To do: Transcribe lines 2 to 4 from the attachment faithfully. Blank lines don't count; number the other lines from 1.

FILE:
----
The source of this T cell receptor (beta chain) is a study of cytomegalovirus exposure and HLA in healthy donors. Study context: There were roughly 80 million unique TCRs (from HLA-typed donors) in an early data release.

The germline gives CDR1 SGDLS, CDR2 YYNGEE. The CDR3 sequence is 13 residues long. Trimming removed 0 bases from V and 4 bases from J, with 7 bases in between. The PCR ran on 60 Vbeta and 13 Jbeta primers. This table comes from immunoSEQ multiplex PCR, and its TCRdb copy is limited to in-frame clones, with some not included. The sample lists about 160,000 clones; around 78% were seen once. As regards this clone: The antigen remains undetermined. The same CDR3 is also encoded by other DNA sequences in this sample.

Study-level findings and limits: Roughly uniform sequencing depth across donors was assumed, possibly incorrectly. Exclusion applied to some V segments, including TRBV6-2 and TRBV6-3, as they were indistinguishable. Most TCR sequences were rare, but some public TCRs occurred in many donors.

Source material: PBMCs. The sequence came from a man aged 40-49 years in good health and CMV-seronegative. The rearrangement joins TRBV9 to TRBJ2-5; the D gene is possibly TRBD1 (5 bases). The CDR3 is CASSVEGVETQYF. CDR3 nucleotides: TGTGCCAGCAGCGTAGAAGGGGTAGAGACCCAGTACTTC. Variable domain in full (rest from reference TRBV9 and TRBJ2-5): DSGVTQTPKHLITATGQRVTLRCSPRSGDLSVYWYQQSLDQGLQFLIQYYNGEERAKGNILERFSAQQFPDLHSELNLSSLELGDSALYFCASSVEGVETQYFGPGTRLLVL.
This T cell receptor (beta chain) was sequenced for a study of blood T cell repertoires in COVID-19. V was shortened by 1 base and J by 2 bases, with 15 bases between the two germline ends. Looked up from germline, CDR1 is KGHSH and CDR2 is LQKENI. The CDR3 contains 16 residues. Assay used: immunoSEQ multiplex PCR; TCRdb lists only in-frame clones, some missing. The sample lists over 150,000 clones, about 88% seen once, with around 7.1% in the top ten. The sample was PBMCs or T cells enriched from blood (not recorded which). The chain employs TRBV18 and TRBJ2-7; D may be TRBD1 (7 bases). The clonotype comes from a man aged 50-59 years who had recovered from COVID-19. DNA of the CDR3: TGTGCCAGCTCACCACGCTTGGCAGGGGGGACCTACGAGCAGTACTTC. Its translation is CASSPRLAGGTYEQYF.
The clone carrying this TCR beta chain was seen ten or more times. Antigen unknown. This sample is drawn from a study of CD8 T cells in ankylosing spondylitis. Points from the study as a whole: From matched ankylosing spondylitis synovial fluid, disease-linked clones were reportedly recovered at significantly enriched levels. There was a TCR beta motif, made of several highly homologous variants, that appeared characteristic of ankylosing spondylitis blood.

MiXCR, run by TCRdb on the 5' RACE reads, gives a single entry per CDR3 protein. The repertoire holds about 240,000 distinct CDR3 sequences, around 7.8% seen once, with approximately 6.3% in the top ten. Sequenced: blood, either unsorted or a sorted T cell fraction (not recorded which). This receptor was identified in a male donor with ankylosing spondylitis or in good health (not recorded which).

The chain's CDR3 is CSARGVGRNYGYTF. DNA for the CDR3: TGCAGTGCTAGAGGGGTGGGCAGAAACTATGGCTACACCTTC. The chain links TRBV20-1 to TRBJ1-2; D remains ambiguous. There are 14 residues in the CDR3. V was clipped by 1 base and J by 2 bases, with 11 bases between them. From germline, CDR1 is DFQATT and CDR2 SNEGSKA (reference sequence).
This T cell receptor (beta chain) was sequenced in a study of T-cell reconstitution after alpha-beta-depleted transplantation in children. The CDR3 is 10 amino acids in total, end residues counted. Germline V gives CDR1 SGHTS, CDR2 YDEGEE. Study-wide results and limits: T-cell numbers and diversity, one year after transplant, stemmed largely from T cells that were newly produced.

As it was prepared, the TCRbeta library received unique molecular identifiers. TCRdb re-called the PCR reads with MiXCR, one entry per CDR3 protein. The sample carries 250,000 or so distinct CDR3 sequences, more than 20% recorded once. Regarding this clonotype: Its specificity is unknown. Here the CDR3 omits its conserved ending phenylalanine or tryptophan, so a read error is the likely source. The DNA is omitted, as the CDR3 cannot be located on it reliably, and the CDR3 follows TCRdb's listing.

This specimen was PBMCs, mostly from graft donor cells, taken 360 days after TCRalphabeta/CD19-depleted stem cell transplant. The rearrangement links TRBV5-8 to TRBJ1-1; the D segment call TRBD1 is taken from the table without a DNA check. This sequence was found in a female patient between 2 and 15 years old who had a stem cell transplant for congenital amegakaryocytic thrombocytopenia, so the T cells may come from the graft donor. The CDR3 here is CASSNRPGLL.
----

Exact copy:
The germline gives CDR1 SGDLS, CDR2 YYNGEE. The CDR3 sequence is 13 residues long. Trimming removed 0 bases from V and 4 bases from J, with 7 bases in between. The PCR ran on 60 Vbeta and 13 Jbeta primers. This table comes from immunoSEQ multiplex PCR, and its TCRdb copy is limited to in-frame clones, with some not included. The sample lists about 160,000 clones; around 78% were seen once. As regards this clone: The antigen remains undetermined. The same CDR3 is also encoded by other DNA sequences in this sample.

Study-level findings and limits: Roughly uniform sequencing depth across donors was assumed, possibly incorrectly. Exclusion applied to some V segments, including TRBV6-2 and TRBV6-3, as they were indistinguishable. Most TCR sequences were rare, but some public TCRs occurred in many donors.

Source material: PBMCs. The sequence came from a man aged 40-49 years in good health and CMV-seronegative. The rearrangement joins TRBV9 to TRBJ2-5; the D gene is possibly TRBD1 (5 bases). The CDR3 is CASSVEGVETQYF. CDR3 nucleotides: TGTGCCAGCAGCGTAGAAGGGGTAGAGACCCAGTACTTC. Variable domain in full (rest from reference TRBV9 and TRBJ2-5): DSGVTQTPKHLITATGQRVTLRCSPRSGDLSVYWYQQSLDQGLQFLIQYYNGEERAKGNILERFSAQQFPDLHSELNLSSLELGDSALYFCASSVEGVETQYFGPGTRLLVL.